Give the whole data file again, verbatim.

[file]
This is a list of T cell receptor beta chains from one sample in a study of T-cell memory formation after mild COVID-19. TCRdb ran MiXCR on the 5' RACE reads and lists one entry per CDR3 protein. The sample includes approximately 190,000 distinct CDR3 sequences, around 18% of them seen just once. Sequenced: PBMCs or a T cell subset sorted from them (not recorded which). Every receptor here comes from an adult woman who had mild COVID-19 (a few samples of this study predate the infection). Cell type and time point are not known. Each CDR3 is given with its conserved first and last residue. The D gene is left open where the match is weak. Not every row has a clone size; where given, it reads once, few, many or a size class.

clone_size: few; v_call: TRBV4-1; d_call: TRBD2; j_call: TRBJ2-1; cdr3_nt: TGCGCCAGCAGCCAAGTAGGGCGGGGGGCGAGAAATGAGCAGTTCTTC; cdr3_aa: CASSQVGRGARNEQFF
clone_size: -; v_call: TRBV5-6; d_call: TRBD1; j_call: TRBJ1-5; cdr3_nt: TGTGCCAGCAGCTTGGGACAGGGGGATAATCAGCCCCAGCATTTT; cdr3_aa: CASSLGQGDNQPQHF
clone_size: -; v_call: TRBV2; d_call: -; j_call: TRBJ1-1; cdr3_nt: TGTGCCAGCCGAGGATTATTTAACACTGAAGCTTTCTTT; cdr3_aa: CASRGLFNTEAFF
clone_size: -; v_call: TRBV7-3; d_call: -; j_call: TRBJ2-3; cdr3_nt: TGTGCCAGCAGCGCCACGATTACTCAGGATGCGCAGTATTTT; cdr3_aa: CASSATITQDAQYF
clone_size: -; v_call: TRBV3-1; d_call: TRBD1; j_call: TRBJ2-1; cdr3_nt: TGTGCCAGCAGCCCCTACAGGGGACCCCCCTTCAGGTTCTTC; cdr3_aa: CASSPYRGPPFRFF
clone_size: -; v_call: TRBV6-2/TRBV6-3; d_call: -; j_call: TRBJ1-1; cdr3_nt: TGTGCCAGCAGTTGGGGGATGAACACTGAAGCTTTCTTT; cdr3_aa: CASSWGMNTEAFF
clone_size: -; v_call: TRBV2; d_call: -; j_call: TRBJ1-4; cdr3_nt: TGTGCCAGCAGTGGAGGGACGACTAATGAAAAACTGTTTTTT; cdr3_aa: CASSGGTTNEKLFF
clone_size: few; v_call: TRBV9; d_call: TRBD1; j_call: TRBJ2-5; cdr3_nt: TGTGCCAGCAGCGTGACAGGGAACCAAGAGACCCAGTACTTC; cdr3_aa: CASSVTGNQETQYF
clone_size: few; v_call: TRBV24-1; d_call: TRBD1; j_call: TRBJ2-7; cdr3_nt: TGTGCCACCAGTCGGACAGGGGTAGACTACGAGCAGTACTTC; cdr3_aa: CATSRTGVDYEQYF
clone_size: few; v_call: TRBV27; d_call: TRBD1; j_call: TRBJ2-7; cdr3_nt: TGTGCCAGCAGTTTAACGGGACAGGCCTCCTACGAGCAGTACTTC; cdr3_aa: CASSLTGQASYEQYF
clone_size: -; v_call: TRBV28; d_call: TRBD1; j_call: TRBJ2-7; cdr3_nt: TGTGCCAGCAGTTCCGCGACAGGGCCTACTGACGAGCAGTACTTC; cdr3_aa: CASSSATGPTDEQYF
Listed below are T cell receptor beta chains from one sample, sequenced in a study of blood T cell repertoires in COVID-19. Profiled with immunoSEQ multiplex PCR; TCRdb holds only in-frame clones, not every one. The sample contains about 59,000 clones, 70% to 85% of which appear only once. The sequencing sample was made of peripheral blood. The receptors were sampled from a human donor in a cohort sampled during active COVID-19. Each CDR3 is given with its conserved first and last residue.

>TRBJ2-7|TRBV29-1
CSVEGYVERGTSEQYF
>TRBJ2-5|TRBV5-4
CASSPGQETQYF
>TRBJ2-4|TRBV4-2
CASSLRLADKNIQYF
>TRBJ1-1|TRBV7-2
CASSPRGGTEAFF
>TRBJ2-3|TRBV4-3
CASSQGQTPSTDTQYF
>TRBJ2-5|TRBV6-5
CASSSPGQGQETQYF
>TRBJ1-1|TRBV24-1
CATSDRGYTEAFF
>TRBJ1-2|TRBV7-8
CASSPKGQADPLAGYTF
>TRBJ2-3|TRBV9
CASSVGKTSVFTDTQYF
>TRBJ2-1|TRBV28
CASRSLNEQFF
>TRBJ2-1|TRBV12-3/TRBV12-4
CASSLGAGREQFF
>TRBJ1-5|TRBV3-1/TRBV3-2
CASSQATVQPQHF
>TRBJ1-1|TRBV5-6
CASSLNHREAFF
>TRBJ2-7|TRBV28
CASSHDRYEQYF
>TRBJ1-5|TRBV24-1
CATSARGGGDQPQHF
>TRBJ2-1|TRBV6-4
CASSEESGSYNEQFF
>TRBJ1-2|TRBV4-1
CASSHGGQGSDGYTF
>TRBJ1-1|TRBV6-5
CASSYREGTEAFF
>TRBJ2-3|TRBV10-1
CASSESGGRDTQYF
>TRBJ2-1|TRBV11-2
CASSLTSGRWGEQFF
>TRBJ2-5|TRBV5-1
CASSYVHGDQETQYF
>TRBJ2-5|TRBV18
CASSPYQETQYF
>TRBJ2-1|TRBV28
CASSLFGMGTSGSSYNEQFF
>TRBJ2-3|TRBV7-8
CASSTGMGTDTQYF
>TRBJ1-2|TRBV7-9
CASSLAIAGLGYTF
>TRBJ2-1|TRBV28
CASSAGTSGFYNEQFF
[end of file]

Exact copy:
This is a list of T cell receptor beta chains from one sample in a study of T-cell memory formation after mild COVID-19. TCRdb ran MiXCR on the 5' RACE reads and lists one entry per CDR3 protein. The sample includes approximately 190,000 distinct CDR3 sequences, around 18% of them seen just once. Sequenced: PBMCs or a T cell subset sorted from them (not recorded which). Every receptor here comes from an adult woman who had mild COVID-19 (a few samples of this study predate the infection). Cell type and time point are not known. Each CDR3 is given with its conserved first and last residue. The D gene is left open where the match is weak. Not every row has a clone size; where given, it reads once, few, many or a size class.

clone_size: few; v_call: TRBV4-1; d_call: TRBD2; j_call: TRBJ2-1; cdr3_nt: TGCGCCAGCAGCCAAGTAGGGCGGGGGGCGAGAAATGAGCAGTTCTTC; cdr3_aa: CASSQVGRGARNEQFF
clone_size: -; v_call: TRBV5-6; d_call: TRBD1; j_call: TRBJ1-5; cdr3_nt: TGTGCCAGCAGCTTGGGACAGGGGGATAATCAGCCCCAGCATTTT; cdr3_aa: CASSLGQGDNQPQHF
clone_size: -; v_call: TRBV2; d_call: -; j_call: TRBJ1-1; cdr3_nt: TGTGCCAGCCGAGGATTATTTAACACTGAAGCTTTCTTT; cdr3_aa: CASRGLFNTEAFF
clone_size: -; v_call: TRBV7-3; d_call: -; j_call: TRBJ2-3; cdr3_nt: TGTGCCAGCAGCGCCACGATTACTCAGGATGCGCAGTATTTT; cdr3_aa: CASSATITQDAQYF
clone_size: -; v_call: TRBV3-1; d_call: TRBD1; j_call: TRBJ2-1; cdr3_nt: TGTGCCAGCAGCCCCTACAGGGGACCCCCCTTCAGGTTCTTC; cdr3_aa: CASSPYRGPPFRFF
clone_size: -; v_call: TRBV6-2/TRBV6-3; d_call: -; j_call: TRBJ1-1; cdr3_nt: TGTGCCAGCAGTTGGGGGATGAACACTGAAGCTTTCTTT; cdr3_aa: CASSWGMNTEAFF
clone_size: -; v_call: TRBV2; d_call: -; j_call: TRBJ1-4; cdr3_nt: TGTGCCAGCAGTGGAGGGACGACTAATGAAAAACTGTTTTTT; cdr3_aa: CASSGGTTNEKLFF
clone_size: few; v_call: TRBV9; d_call: TRBD1; j_call: TRBJ2-5; cdr3_nt: TGTGCCAGCAGCGTGACAGGGAACCAAGAGACCCAGTACTTC; cdr3_aa: CASSVTGNQETQYF
clone_size: few; v_call: TRBV24-1; d_call: TRBD1; j_call: TRBJ2-7; cdr3_nt: TGTGCCACCAGTCGGACAGGGGTAGACTACGAGCAGTACTTC; cdr3_aa: CATSRTGVDYEQYF
clone_size: few; v_call: TRBV27; d_call: TRBD1; j_call: TRBJ2-7; cdr3_nt: TGTGCCAGCAGTTTAACGGGACAGGCCTCCTACGAGCAGTACTTC; cdr3_aa: CASSLTGQASYEQYF
clone_size: -; v_call: TRBV28; d_call: TRBD1; j_call: TRBJ2-7; cdr3_nt: TGTGCCAGCAGTTCCGCGACAGGGCCTACTGACGAGCAGTACTTC; cdr3_aa: CASSSATGPTDEQYF
Listed below are T cell receptor beta chains from one sample, sequenced in a study of blood T cell repertoires in COVID-19. Profiled with immunoSEQ multiplex PCR; TCRdb holds only in-frame clones, not every one. The sample contains about 59,000 clones, 70% to 85% of which appear only once. The sequencing sample was made of peripheral blood. The receptors were sampled from a human donor in a cohort sampled during active COVID-19. Each CDR3 is given with its conserved first and last residue.

>TRBJ2-7|TRBV29-1
CSVEGYVERGTSEQYF
>TRBJ2-5|TRBV5-4
CASSPGQETQYF
>TRBJ2-4|TRBV4-2
CASSLRLADKNIQYF
>TRBJ1-1|TRBV7-2
CASSPRGGTEAFF
>TRBJ2-3|TRBV4-3
CASSQGQTPSTDTQYF
>TRBJ2-5|TRBV6-5
CASSSPGQGQETQYF
>TRBJ1-1|TRBV24-1
CATSDRGYTEAFF
>TRBJ1-2|TRBV7-8
CASSPKGQADPLAGYTF
>TRBJ2-3|TRBV9
CASSVGKTSVFTDTQYF
>TRBJ2-1|TRBV28
CASRSLNEQFF
>TRBJ2-1|TRBV12-3/TRBV12-4
CASSLGAGREQFF
>TRBJ1-5|TRBV3-1/TRBV3-2
CASSQATVQPQHF
>TRBJ1-1|TRBV5-6
CASSLNHREAFF
>TRBJ2-7|TRBV28
CASSHDRYEQYF
>TRBJ1-5|TRBV24-1
CATSARGGGDQPQHF
>TRBJ2-1|TRBV6-4
CASSEESGSYNEQFF
>TRBJ1-2|TRBV4-1
CASSHGGQGSDGYTF
>TRBJ1-1|TRBV6-5
CASSYREGTEAFF
>TRBJ2-3|TRBV10-1
CASSESGGRDTQYF
>TRBJ2-1|TRBV11-2
CASSLTSGRWGEQFF
>TRBJ2-5|TRBV5-1
CASSYVHGDQETQYF
>TRBJ2-5|TRBV18
CASSPYQETQYF
>TRBJ2-1|TRBV28
CASSLFGMGTSGSSYNEQFF
>TRBJ2-3|TRBV7-8
CASSTGMGTDTQYF
>TRBJ1-2|TRBV7-9
CASSLAIAGLGYTF
>TRBJ2-1|TRBV28
CASSAGTSGFYNEQFF